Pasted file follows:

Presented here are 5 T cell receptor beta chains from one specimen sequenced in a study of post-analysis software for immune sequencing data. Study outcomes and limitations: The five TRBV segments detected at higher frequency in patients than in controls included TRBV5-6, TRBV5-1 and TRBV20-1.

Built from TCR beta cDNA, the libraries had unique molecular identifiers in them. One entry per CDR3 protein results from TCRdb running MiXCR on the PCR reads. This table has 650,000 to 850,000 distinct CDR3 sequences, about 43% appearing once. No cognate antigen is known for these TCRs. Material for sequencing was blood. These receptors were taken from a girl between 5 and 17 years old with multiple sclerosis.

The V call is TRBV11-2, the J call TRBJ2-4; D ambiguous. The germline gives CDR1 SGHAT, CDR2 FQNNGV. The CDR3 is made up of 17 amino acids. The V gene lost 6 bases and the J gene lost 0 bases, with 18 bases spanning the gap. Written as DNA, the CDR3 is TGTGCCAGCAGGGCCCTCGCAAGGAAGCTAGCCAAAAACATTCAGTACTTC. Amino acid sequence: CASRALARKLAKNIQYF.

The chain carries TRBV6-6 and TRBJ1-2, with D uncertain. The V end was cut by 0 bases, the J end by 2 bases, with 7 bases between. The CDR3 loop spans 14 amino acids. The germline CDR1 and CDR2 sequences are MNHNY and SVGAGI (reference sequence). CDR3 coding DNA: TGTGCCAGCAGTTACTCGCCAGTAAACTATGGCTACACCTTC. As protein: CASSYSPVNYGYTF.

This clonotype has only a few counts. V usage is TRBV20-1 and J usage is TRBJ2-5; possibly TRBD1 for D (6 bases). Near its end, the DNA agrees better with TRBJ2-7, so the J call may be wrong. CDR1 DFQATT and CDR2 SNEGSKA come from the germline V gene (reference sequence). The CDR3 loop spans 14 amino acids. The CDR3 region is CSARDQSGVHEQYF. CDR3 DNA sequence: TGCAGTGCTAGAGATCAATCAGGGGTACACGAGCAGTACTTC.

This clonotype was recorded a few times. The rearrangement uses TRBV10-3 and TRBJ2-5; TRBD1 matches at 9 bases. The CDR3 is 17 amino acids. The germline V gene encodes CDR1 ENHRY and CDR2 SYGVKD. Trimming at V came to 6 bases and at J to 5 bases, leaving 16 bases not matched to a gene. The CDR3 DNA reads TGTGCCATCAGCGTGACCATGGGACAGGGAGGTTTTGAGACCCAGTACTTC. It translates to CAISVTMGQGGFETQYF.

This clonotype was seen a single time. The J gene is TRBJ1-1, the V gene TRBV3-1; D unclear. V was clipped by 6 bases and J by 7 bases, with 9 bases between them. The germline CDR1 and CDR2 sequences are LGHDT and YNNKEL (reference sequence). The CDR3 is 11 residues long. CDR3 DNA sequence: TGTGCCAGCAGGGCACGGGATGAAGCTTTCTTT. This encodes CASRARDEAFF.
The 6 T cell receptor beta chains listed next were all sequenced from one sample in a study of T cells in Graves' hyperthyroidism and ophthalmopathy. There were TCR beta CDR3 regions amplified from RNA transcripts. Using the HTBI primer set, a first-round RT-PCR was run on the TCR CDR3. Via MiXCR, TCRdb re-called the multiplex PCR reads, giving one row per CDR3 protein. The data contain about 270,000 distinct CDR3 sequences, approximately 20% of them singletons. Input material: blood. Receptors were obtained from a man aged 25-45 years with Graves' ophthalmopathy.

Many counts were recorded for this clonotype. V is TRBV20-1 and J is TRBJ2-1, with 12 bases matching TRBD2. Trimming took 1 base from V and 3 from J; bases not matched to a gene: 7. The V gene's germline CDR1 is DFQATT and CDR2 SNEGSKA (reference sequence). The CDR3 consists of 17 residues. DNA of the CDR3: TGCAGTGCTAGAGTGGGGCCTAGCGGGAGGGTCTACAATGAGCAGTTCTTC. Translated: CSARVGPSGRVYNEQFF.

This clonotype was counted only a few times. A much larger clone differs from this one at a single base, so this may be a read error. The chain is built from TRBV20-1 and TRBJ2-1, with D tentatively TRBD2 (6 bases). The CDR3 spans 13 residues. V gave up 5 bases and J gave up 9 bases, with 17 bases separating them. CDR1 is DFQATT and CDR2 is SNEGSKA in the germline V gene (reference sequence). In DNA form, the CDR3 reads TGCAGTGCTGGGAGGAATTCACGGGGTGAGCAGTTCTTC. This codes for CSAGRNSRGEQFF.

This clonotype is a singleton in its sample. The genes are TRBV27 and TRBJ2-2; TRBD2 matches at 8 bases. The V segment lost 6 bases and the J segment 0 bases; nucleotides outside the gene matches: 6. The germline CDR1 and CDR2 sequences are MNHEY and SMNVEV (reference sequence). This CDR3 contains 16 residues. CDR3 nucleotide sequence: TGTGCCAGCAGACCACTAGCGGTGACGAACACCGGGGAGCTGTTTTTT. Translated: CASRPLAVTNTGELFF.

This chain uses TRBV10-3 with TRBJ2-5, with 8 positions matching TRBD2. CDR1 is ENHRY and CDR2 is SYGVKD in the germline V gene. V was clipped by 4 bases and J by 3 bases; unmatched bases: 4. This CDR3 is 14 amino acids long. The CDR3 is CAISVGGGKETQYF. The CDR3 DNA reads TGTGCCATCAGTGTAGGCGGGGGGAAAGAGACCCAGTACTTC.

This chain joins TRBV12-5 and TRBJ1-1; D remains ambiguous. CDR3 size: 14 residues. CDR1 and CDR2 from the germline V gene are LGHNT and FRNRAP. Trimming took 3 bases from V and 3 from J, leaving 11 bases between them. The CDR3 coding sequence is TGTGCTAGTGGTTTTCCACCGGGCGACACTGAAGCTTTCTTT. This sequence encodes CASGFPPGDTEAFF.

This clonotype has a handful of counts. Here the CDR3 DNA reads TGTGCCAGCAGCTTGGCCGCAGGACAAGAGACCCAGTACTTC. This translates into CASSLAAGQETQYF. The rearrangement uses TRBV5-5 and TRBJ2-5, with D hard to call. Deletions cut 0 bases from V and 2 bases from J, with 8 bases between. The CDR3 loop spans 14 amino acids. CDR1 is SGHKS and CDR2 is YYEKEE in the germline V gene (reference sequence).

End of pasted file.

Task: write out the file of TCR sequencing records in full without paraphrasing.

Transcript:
Presented here are 5 T cell receptor beta chains from one specimen sequenced in a study of post-analysis software for immune sequencing data. Study outcomes and limitations: The five TRBV segments detected at higher frequency in patients than in controls included TRBV5-6, TRBV5-1 and TRBV20-1.

Built from TCR beta cDNA, the libraries had unique molecular identifiers in them. One entry per CDR3 protein results from TCRdb running MiXCR on the PCR reads. This table has 650,000 to 850,000 distinct CDR3 sequences, about 43% appearing once. No cognate antigen is known for these TCRs. Material for sequencing was blood. These receptors were taken from a girl between 5 and 17 years old with multiple sclerosis.

The V call is TRBV11-2, the J call TRBJ2-4; D ambiguous. The germline gives CDR1 SGHAT, CDR2 FQNNGV. The CDR3 is made up of 17 amino acids. The V gene lost 6 bases and the J gene lost 0 bases, with 18 bases spanning the gap. Written as DNA, the CDR3 is TGTGCCAGCAGGGCCCTCGCAAGGAAGCTAGCCAAAAACATTCAGTACTTC. Amino acid sequence: CASRALARKLAKNIQYF.

The chain carries TRBV6-6 and TRBJ1-2, with D uncertain. The V end was cut by 0 bases, the J end by 2 bases, with 7 bases between. The CDR3 loop spans 14 amino acids. The germline CDR1 and CDR2 sequences are MNHNY and SVGAGI (reference sequence). CDR3 coding DNA: TGTGCCAGCAGTTACTCGCCAGTAAACTATGGCTACACCTTC. As protein: CASSYSPVNYGYTF.

This clonotype has only a few counts. V usage is TRBV20-1 and J usage is TRBJ2-5; possibly TRBD1 for D (6 bases). Near its end, the DNA agrees better with TRBJ2-7, so the J call may be wrong. CDR1 DFQATT and CDR2 SNEGSKA come from the germline V gene (reference sequence). The CDR3 loop spans 14 amino acids. The CDR3 region is CSARDQSGVHEQYF. CDR3 DNA sequence: TGCAGTGCTAGAGATCAATCAGGGGTACACGAGCAGTACTTC.

This clonotype was recorded a few times. The rearrangement uses TRBV10-3 and TRBJ2-5; TRBD1 matches at 9 bases. The CDR3 is 17 amino acids. The germline V gene encodes CDR1 ENHRY and CDR2 SYGVKD. Trimming at V came to 6 bases and at J to 5 bases, leaving 16 bases not matched to a gene. The CDR3 DNA reads TGTGCCATCAGCGTGACCATGGGACAGGGAGGTTTTGAGACCCAGTACTTC. It translates to CAISVTMGQGGFETQYF.

This clonotype was seen a single time. The J gene is TRBJ1-1, the V gene TRBV3-1; D unclear. V was clipped by 6 bases and J by 7 bases, with 9 bases between them. The germline CDR1 and CDR2 sequences are LGHDT and YNNKEL (reference sequence). The CDR3 is 11 residues long. CDR3 DNA sequence: TGTGCCAGCAGGGCACGGGATGAAGCTTTCTTT. This encodes CASRARDEAFF.
The 6 T cell receptor beta chains listed next were all sequenced from one sample in a study of T cells in Graves' hyperthyroidism and ophthalmopathy. There were TCR beta CDR3 regions amplified from RNA transcripts. Using the HTBI primer set, a first-round RT-PCR was run on the TCR CDR3. Via MiXCR, TCRdb re-called the multiplex PCR reads, giving one row per CDR3 protein. The data contain about 270,000 distinct CDR3 sequences, approximately 20% of them singletons. Input material: blood. Receptors were obtained from a man aged 25-45 years with Graves' ophthalmopathy.

Many counts were recorded for this clonotype. V is TRBV20-1 and J is TRBJ2-1, with 12 bases matching TRBD2. Trimming took 1 base from V and 3 from J; bases not matched to a gene: 7. The V gene's germline CDR1 is DFQATT and CDR2 SNEGSKA (reference sequence). The CDR3 consists of 17 residues. DNA of the CDR3: TGCAGTGCTAGAGTGGGGCCTAGCGGGAGGGTCTACAATGAGCAGTTCTTC. Translated: CSARVGPSGRVYNEQFF.

This clonotype was counted only a few times. A much larger clone differs from this one at a single base, so this may be a read error. The chain is built from TRBV20-1 and TRBJ2-1, with D tentatively TRBD2 (6 bases). The CDR3 spans 13 residues. V gave up 5 bases and J gave up 9 bases, with 17 bases separating them. CDR1 is DFQATT and CDR2 is SNEGSKA in the germline V gene (reference sequence). In DNA form, the CDR3 reads TGCAGTGCTGGGAGGAATTCACGGGGTGAGCAGTTCTTC. This codes for CSAGRNSRGEQFF.

This clonotype is a singleton in its sample. The genes are TRBV27 and TRBJ2-2; TRBD2 matches at 8 bases. The V segment lost 6 bases and the J segment 0 bases; nucleotides outside the gene matches: 6. The germline CDR1 and CDR2 sequences are MNHEY and SMNVEV (reference sequence). This CDR3 contains 16 residues. CDR3 nucleotide sequence: TGTGCCAGCAGACCACTAGCGGTGACGAACACCGGGGAGCTGTTTTTT. Translated: CASRPLAVTNTGELFF.

This chain uses TRBV10-3 with TRBJ2-5, with 8 positions matching TRBD2. CDR1 is ENHRY and CDR2 is SYGVKD in the germline V gene. V was clipped by 4 bases and J by 3 bases; unmatched bases: 4. This CDR3 is 14 amino acids long. The CDR3 is CAISVGGGKETQYF. The CDR3 DNA reads TGTGCCATCAGTGTAGGCGGGGGGAAAGAGACCCAGTACTTC.

This chain joins TRBV12-5 and TRBJ1-1; D remains ambiguous. CDR3 size: 14 residues. CDR1 and CDR2 from the germline V gene are LGHNT and FRNRAP. Trimming took 3 bases from V and 3 from J, leaving 11 bases between them. The CDR3 coding sequence is TGTGCTAGTGGTTTTCCACCGGGCGACACTGAAGCTTTCTTT. This sequence encodes CASGFPPGDTEAFF.

This clonotype has a handful of counts. Here the CDR3 DNA reads TGTGCCAGCAGCTTGGCCGCAGGACAAGAGACCCAGTACTTC. This translates into CASSLAAGQETQYF. The rearrangement uses TRBV5-5 and TRBJ2-5, with D hard to call. Deletions cut 0 bases from V and 2 bases from J, with 8 bases between. The CDR3 loop spans 14 amino acids. CDR1 is SGHKS and CDR2 is YYEKEE in the germline V gene (reference sequence).